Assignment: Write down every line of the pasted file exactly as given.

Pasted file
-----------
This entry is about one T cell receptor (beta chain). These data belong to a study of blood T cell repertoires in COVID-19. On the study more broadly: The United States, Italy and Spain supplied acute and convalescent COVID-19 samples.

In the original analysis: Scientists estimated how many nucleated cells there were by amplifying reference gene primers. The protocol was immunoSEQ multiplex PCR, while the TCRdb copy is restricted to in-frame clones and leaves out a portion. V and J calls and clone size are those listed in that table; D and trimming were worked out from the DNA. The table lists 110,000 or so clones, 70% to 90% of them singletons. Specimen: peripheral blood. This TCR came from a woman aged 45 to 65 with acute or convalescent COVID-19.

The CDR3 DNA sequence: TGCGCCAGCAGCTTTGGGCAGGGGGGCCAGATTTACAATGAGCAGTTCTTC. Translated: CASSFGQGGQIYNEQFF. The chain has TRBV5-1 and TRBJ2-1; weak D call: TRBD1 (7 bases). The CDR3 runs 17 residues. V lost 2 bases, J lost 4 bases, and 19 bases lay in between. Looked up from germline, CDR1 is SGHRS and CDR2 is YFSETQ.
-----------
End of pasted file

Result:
This entry is about one T cell receptor (beta chain). These data belong to a study of blood T cell repertoires in COVID-19. On the study more broadly: The United States, Italy and Spain supplied acute and convalescent COVID-19 samples.

In the original analysis: Scientists estimated how many nucleated cells there were by amplifying reference gene primers. The protocol was immunoSEQ multiplex PCR, while the TCRdb copy is restricted to in-frame clones and leaves out a portion. V and J calls and clone size are those listed in that table; D and trimming were worked out from the DNA. The table lists 110,000 or so clones, 70% to 90% of them singletons. Specimen: peripheral blood. This TCR came from a woman aged 45 to 65 with acute or convalescent COVID-19.

The CDR3 DNA sequence: TGCGCCAGCAGCTTTGGGCAGGGGGGCCAGATTTACAATGAGCAGTTCTTC. Translated: CASSFGQGGQIYNEQFF. The chain has TRBV5-1 and TRBJ2-1; weak D call: TRBD1 (7 bases). The CDR3 runs 17 residues. V lost 2 bases, J lost 4 bases, and 19 bases lay in between. Looked up from germline, CDR1 is SGHRS and CDR2 is YFSETQ.